14 Standard Cosmological Model 14

15 Standard Cosmological Model Einstein applied his `field equations from general relativity to Universe as a whole. To simplify the analysis, Einstein assumed/asserted that the Universe was isotropic (same in all directions) homogeneous (same in every location) 15 Exercise: think of distributions which are isotropic, but not homogeneous and vice versa

16 Standard Cosmological Model At the time, it was thought that the entire Universe consisted of the Milky Way, which was/is not expanding. Einstein could not reproduce a static solution, and needed to introduce his cosmological constant. He later realized that this solution was not stable however. 16

17 Standard Cosmological Model At the time, it was thought that the entire Universe consisted of the Milky Way (MW), which was/is not expanding. Einstein could not reproduce a static solution, and needed to introduce his cosmological constant. He later realized that this solution was not stable however. Less than a decade later, Hubble discovered that `spiral nebulae - initially thought of as constituents on the MW - were moving away from us with velocity v = H0r Hubble constant. Hubble also resolved individual stars in these `spiral nebulae which unambiguously determined their distances. Hubble s observations indicated that the Universe was expanding. 17

18 Einstein s Cosmological Principles Einstein s cosmological principles of isotropy and homogeneity have been remarkably successful. Isotropy CMB looks the same in all directions to within 10-5 (also see galaxy distribution, X-ray background,...) homogeneity Isotropy without homogeneity possible, if inhomogeneity in spherical shells. This has been ruled out by galaxy surveys. 18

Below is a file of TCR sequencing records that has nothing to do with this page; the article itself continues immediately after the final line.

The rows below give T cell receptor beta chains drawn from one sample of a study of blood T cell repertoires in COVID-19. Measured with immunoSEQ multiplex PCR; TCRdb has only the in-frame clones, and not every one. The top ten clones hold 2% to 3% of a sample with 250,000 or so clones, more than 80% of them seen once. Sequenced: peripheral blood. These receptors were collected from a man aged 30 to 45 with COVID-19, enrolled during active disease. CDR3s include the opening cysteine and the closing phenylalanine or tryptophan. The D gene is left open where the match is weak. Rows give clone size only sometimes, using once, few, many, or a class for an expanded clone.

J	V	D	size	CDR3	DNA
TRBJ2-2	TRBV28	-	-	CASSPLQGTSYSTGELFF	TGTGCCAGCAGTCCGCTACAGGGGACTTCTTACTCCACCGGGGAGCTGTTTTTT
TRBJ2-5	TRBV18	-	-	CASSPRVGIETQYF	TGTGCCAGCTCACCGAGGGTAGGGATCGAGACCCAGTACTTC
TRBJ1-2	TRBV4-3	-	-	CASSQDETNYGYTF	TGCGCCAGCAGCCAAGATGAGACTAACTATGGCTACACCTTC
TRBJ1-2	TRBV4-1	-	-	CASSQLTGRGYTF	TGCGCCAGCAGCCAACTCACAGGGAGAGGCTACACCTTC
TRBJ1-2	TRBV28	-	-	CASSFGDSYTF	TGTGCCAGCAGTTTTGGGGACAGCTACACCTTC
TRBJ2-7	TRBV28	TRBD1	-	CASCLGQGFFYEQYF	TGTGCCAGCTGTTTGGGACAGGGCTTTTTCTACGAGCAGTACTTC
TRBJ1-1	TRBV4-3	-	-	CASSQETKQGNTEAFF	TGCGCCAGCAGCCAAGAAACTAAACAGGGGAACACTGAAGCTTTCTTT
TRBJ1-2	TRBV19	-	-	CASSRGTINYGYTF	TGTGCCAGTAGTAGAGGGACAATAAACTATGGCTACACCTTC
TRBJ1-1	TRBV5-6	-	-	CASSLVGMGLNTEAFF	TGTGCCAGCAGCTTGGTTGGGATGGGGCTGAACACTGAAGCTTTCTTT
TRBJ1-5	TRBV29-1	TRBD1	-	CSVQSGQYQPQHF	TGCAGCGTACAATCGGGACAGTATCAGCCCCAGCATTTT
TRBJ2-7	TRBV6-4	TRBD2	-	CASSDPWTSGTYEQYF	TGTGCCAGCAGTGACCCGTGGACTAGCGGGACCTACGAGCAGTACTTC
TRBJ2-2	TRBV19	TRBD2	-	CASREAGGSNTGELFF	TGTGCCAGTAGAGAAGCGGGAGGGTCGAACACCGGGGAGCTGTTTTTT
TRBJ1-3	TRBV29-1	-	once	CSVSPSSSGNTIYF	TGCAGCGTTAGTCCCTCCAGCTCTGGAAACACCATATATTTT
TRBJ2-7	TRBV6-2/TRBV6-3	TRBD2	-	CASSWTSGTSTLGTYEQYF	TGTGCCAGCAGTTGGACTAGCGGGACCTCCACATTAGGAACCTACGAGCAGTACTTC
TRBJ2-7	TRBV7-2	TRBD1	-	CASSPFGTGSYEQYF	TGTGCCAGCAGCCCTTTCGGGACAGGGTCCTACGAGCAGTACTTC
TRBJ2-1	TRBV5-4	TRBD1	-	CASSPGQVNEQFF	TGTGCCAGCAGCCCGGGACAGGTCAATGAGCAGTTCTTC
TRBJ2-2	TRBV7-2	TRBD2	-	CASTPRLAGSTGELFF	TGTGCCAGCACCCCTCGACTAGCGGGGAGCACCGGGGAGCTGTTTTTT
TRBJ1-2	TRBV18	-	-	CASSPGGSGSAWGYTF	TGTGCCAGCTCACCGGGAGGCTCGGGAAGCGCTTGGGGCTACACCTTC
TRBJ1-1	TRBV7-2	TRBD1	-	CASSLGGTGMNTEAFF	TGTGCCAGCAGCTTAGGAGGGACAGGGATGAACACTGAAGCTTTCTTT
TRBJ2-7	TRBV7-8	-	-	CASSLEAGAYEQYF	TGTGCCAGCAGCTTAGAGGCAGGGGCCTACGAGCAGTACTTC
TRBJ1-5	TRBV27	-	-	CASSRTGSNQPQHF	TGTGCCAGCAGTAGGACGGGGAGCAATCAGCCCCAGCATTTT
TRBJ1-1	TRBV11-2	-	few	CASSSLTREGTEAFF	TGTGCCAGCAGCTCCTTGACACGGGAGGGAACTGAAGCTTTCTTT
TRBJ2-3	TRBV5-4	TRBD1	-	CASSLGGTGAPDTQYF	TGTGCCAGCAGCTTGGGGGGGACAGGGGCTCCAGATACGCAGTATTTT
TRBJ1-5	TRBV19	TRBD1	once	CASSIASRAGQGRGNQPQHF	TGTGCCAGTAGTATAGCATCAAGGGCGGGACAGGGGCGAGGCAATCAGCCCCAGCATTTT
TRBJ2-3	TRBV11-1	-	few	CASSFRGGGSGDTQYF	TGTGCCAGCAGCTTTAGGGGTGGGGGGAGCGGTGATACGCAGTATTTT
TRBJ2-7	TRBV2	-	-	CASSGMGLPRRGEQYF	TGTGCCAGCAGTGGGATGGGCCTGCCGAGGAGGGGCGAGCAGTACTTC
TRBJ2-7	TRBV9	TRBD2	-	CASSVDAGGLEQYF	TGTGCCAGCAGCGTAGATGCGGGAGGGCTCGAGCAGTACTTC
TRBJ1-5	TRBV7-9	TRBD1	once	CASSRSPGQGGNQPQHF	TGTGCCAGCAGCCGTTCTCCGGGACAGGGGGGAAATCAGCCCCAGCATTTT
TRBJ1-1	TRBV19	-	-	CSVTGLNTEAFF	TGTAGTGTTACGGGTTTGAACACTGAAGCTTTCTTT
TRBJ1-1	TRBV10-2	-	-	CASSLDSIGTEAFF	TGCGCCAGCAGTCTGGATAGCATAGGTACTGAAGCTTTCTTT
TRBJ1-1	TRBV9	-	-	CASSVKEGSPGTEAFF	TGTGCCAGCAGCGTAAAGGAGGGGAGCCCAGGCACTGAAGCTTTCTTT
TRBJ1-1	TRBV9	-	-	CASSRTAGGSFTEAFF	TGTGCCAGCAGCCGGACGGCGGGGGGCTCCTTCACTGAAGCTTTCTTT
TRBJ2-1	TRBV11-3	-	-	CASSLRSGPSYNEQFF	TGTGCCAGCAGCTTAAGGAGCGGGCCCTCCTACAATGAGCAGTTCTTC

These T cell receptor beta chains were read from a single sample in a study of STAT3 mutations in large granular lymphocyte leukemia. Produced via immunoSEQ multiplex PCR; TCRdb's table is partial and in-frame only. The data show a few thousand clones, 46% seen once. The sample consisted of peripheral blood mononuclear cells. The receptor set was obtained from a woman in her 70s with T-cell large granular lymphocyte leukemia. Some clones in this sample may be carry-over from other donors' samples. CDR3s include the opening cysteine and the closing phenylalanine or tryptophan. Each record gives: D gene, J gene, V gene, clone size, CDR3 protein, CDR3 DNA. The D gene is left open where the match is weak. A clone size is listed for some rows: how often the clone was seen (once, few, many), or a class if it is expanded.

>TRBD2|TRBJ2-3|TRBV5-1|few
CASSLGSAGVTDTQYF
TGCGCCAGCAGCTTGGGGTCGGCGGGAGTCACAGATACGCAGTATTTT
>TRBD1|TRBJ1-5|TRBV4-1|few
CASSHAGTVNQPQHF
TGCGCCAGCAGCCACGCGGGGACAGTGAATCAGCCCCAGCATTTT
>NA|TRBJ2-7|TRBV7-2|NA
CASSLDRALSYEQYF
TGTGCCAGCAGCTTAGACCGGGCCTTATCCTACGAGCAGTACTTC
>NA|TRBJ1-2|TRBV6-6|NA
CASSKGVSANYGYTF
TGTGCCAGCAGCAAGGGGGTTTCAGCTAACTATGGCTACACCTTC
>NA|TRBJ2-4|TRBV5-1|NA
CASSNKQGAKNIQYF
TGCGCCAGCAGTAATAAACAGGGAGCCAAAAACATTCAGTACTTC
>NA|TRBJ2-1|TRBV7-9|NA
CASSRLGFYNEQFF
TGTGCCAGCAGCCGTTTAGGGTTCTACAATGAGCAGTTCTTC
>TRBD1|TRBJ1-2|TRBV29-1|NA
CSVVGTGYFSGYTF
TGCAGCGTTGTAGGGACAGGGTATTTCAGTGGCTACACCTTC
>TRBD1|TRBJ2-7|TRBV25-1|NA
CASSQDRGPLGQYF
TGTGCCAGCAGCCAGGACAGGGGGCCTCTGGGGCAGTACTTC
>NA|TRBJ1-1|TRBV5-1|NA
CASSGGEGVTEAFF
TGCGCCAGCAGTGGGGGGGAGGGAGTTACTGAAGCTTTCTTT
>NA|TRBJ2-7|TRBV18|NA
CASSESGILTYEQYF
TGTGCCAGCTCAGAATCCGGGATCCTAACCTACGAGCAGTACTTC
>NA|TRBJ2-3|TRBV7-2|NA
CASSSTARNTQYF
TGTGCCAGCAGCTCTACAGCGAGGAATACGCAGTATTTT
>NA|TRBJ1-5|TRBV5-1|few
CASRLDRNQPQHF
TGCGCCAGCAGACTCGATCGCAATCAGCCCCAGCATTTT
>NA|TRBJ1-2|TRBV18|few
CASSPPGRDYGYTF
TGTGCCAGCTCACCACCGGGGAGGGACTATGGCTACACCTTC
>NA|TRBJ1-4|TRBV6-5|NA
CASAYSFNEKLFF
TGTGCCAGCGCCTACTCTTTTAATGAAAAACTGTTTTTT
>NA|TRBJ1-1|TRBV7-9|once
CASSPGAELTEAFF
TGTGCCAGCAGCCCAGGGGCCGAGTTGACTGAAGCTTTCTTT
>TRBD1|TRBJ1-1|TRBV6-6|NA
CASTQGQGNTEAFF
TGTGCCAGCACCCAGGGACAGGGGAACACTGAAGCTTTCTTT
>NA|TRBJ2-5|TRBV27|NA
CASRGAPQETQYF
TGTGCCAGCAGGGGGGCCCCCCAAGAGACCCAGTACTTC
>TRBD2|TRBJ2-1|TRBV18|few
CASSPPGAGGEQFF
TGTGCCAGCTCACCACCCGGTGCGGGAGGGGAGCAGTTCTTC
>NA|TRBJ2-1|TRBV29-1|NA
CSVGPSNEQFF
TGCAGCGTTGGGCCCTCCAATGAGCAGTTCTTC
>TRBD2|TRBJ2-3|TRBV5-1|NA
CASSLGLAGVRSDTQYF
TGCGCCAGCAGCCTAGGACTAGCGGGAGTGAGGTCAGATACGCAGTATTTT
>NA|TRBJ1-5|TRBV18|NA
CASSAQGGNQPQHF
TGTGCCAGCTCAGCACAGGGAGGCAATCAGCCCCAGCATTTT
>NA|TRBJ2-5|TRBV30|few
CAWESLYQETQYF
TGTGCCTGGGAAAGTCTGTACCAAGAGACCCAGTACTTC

19 Einstein s Cosmological Principles Observations thus indicate that the Universe is indeed the simplest way we could have imagined it to be. Why? It has been demonstrated the `cosmic inflation - a brief period of accelerated expansion - naturally gives rise to the conditions postulated by the cosmological principle. Why? It has been demonstrated the `cosmic inflation - a brief period of accelerated expansion - naturally gives rise to the conditions postulated by the cosmological principle. 19

20 The Expanding Universe: The Past Expansion of the Universe implies that it was denser in the past. Evidence that the Universe was indeed denser & hotter in the past include. CMB.. CMB has a blackbody spectrum, which implies matter and radiation are tightly coupled. This requires extremely dense & ionized (and therefore hot) gas. 20

21 The Expanding Universe: The Past Expansion of the Universe implies that it was denser in the past. Evidence that the Universe was indeed denser & hotter in the past include. Existence of certain nuclei, such as D, Li could only have been synthesized during conditions of Big Bang. There are no known post-big Bang processes which can produce significant amounts of deuterium. 21

22 The Expanding Universe: The Future Simple insight into future evolution of Universe (and structure formation in general!) can be obtained from Kirchhoff s theorem. In spherically symmetric Universe, when considering sphere of matter inside of it, when we can ignore gravitational influence of everything inside the sphere. Universe If sphere behaves like the rest of the Universe (homogeneity), then we can deduce expansion history of Universe as a whole by examining its behavior. 22

23 The Expanding Universe: The Future Total energy of gas element per unit mass blackboard Universe 23

24 The Expanding Universe: The Future Total energy of gas element per unit mass Universe 24